If you care about life, as you proclaim, then maybe you should consider paying your living, breathing and grown employees livable wages, plus health-care benefits, vacation time, sick time, disability pay and a host of other things that make life livable and bearable for people, not to mention that are the decent thing to do.
Why is it that religious people who oppose abortion and claim to be so much pro-life are only so for some accumulation of cells in the gestation period but somehow lose all that care when it comes to the actual person carrying such an accumulation of cells in the gestation period.
Will you, dear Green family, make sure that those women you just forced to birth out babies they do not want to have, also get paid maternity leave? Will you make sure there is a work-life balance for them so they can both do their job and be there to raise their kids? Will you increase the mother’s pay on a regular basis to make sure it keeps up with inflation and increased cost-of-living so she can take care of this kid and properly provide for it?
Because being a Christian is more than just merely being against abortion.
I really do not see any of the companies who proclaim to be objecting to paying for birth control pills and abortions acting particularly Christ-like in many other ways. Their morals just seem to begin and end in a woman’s vagina.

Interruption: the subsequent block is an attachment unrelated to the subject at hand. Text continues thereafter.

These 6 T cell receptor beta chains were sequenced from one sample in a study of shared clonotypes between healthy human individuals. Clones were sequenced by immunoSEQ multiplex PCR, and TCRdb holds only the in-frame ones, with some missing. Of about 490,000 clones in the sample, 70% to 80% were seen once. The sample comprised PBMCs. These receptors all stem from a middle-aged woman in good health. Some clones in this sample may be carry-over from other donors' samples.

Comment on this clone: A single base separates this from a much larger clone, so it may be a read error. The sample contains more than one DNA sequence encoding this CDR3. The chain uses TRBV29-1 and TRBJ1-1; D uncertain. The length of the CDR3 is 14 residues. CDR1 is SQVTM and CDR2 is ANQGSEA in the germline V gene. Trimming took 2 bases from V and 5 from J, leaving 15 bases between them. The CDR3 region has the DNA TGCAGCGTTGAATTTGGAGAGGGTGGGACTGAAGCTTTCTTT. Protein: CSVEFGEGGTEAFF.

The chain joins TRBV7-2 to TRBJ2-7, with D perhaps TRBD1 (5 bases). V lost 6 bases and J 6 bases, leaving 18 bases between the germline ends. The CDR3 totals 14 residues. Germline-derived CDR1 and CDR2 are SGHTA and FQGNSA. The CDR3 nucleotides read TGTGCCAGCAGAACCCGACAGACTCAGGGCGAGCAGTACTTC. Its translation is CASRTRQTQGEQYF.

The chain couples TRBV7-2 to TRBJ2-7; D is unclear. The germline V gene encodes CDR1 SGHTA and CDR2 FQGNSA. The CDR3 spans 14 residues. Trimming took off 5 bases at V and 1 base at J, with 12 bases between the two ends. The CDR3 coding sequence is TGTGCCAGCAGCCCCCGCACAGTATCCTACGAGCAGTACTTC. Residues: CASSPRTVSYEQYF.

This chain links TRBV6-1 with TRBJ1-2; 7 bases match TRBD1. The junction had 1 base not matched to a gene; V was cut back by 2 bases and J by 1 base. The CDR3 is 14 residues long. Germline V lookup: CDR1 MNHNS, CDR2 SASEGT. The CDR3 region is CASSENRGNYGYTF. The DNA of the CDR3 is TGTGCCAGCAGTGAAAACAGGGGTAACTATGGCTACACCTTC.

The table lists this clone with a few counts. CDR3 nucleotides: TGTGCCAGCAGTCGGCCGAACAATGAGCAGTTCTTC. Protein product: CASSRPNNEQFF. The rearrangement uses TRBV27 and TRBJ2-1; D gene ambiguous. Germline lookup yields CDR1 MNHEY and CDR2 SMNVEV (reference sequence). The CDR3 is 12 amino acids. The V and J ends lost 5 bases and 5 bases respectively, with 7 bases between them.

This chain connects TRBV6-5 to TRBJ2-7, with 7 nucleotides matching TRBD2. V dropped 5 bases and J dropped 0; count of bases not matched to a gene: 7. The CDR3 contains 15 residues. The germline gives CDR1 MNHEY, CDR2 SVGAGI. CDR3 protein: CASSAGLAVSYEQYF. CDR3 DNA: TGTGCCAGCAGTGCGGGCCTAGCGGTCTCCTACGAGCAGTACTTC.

Finally, I find it hard to believe that anyone seriously believes that paying insurance premiums somehow violates their religious beliefs. It is not like the employer would be billed directly for certain procedures, they merely pay the premium. The insurance company pays for the procedures because that is what insurances are for.
If an insurance company were to not pay for the birth control (or abortion), then said employee would be using her wages to buy such birth control, thus Hobby Lobby would still be subsidizing an abortion as employers cannot tell their employees what to do with their wages.